1 August 2011

My Daughter, The Queen (Game Chef Review)

Here is the second game that I reviewed during the reviewing stage of Game Chef 2011.

This one has a very nice and simple format. It’s unfair of me to take that into consideration, but I do. It is just more enjoyable for me to read when some thought has been put into the presentation.

Let’s get to the meat of it. Right from the start I’m interested. I like the idea of a father going over the minutia of where he went wrong with his daughter. There is room to explore. I also like that it really comes off more like it’s his friends analyzing what happened and telling him the truth of it rather than the fiction he has built for himself over the years.

System wise, I don’t really have any complaints. It looks like it should work with a minimum of fuss and do what it sets out to do. I think there could be a little more room for throwing curve balls at the players, but it otherwise looks solid to me. I think I would need to sit down and play it with some friends to know if there are any spots that need more attention.

The biggest, possibly only, problem I see with this game is that I’m not feeling the Shakespeare. Sure, Shakespeare is in it, but as is noted in the game he could easily be replaced with anyone. This game could just as easily be a post-mortem of a messy breakup. I aam by no means a Shakespeare expert, but this kind of examination of one’s life just doesn’t feel like Shakespeare. Maybe one or two of Hamlet’s soliloquies are as introspective, but that’s it.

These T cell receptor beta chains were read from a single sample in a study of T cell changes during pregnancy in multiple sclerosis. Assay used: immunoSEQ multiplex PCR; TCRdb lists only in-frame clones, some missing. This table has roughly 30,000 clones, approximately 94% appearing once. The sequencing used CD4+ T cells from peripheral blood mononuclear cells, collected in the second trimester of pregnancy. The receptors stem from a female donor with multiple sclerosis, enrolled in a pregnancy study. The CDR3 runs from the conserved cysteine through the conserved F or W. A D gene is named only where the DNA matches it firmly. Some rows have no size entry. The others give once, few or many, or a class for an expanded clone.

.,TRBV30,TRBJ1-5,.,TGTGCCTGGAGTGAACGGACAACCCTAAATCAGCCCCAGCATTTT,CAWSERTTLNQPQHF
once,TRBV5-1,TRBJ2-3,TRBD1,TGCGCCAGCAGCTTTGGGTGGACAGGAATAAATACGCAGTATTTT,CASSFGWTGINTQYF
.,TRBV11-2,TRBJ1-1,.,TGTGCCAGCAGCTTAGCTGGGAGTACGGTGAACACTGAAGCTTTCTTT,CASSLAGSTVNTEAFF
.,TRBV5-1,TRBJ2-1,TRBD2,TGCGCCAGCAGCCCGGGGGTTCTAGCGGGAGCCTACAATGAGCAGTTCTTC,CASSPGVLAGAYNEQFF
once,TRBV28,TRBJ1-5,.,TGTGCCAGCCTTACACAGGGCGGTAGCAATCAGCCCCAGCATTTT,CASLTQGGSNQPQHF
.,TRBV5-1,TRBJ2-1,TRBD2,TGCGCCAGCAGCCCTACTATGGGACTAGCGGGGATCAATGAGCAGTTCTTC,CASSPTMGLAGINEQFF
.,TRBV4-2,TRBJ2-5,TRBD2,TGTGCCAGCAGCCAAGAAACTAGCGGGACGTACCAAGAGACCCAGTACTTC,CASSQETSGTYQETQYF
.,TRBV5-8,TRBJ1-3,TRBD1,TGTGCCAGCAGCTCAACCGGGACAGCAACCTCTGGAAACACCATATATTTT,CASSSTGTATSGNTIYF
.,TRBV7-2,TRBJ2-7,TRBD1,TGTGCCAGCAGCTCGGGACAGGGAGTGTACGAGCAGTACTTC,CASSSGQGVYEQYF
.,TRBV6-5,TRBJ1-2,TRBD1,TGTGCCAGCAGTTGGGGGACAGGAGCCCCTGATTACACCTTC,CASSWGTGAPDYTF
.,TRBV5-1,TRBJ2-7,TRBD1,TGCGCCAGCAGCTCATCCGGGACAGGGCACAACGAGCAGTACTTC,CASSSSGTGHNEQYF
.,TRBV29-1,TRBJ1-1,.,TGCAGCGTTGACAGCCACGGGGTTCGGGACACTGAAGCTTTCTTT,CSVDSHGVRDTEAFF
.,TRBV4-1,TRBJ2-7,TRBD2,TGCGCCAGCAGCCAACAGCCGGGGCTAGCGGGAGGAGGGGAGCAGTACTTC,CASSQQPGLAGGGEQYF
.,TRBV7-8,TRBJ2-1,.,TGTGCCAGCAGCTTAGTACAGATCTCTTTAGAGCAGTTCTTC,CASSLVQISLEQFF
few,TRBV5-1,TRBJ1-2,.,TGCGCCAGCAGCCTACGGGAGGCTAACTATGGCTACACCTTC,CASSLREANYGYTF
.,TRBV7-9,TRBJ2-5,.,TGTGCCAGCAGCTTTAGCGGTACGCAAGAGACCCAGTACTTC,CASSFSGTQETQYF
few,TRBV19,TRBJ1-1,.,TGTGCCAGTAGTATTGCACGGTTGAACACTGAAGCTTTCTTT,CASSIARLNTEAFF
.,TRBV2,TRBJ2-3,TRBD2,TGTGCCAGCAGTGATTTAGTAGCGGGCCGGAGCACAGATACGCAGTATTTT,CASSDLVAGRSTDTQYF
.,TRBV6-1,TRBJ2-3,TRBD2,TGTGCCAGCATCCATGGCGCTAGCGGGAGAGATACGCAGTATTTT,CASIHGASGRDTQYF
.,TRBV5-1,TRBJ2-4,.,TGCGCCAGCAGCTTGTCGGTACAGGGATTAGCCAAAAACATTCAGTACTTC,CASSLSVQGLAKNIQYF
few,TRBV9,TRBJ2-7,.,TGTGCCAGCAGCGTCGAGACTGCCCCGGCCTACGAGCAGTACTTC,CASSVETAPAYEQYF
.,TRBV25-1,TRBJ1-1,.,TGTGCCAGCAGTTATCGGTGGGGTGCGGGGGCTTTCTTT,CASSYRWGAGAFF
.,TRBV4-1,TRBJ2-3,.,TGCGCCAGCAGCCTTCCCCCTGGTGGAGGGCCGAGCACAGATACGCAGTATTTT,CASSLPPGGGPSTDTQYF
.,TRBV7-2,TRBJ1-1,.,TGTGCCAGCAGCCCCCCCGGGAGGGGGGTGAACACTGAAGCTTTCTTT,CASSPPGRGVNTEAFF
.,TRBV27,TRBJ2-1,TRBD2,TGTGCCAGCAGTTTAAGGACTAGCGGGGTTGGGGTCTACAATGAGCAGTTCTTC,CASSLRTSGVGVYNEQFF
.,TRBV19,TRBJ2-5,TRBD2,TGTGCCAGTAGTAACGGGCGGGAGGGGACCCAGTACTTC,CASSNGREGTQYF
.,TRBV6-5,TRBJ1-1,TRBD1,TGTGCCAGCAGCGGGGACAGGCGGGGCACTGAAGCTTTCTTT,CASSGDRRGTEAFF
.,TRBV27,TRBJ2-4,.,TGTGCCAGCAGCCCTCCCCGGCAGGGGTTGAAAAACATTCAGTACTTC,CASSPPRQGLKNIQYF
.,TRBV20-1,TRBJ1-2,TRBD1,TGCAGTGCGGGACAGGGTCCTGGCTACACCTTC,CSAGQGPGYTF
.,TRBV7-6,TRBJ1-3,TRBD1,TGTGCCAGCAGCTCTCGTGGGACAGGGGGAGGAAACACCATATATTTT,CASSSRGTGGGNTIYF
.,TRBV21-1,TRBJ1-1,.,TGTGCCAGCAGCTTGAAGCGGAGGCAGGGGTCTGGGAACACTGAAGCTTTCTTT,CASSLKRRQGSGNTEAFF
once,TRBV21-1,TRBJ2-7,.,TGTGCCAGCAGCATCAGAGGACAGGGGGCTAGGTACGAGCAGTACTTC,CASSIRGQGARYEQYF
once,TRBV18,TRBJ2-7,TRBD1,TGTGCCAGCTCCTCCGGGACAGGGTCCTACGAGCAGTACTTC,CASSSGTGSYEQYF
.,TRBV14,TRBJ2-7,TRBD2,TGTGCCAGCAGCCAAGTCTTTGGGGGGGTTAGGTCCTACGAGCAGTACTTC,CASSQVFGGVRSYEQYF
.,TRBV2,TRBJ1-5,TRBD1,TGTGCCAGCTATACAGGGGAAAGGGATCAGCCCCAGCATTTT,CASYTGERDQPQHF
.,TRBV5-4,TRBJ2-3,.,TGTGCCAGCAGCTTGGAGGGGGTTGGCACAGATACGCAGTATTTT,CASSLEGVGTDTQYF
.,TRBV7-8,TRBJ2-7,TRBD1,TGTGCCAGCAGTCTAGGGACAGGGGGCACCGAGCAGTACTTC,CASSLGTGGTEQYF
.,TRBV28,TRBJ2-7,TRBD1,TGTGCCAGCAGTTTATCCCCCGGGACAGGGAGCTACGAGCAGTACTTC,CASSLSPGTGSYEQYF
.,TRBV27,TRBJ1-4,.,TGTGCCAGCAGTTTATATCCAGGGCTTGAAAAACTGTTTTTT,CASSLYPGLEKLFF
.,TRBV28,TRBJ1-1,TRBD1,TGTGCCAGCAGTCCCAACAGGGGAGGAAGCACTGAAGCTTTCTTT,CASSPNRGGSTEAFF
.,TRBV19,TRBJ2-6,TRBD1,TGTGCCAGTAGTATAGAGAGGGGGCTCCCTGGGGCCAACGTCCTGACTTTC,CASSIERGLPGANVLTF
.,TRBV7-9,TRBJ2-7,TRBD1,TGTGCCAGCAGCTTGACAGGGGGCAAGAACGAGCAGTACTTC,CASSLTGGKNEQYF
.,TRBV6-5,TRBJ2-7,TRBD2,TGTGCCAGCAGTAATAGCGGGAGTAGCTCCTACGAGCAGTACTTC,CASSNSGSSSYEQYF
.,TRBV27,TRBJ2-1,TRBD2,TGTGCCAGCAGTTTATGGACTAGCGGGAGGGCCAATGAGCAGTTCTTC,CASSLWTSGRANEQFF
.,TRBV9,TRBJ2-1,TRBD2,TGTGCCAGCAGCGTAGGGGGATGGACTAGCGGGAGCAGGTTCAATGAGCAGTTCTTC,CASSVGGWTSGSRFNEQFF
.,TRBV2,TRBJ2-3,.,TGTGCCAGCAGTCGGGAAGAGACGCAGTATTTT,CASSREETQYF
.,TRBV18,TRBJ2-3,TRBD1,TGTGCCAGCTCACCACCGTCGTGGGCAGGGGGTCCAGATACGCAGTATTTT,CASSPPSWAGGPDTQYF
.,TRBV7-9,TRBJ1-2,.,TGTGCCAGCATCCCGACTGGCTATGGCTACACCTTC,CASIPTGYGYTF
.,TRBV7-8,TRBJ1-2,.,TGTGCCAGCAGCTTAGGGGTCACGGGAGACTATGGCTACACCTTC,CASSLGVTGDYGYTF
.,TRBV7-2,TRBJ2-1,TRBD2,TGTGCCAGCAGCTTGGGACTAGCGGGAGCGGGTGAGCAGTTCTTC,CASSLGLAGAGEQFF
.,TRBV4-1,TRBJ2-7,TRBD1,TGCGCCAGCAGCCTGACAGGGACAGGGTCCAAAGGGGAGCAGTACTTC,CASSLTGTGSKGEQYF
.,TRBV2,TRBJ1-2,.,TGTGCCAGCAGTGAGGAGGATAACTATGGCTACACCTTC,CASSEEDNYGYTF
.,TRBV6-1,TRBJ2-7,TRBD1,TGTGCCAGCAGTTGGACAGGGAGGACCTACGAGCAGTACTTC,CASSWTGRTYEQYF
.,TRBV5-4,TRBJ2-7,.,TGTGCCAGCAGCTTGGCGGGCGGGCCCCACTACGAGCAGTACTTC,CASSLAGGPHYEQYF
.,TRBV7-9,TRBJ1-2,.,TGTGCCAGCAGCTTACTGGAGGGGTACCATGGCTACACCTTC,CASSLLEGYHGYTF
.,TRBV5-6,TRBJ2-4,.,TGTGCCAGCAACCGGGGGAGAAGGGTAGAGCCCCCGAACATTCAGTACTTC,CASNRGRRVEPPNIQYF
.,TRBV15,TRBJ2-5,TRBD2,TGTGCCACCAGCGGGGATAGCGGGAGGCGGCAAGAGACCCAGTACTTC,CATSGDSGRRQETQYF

I think the designer has hit on something good here. Replaying events and looking at them from different angles could work with so many different stories. I’d love to see this idea taken and applied to a variety of tales. I’m also strangely reminded of the film Big Fish and the novel Ireland. Both are stories about fathers trying to relate to their estranged children (sons in this case). The difference is that they try to do it through their own fictions. I think that’s an angle that really could have brought Shakespeare into this story. If, after all the introspection, he writes a final play which is played out in a similar way as the other scenes with the players building off his ideas. It could be his final attempt at reconciliation or maybe just something for the daughter to find one day after he has died.


Post a Comment


Web Analytics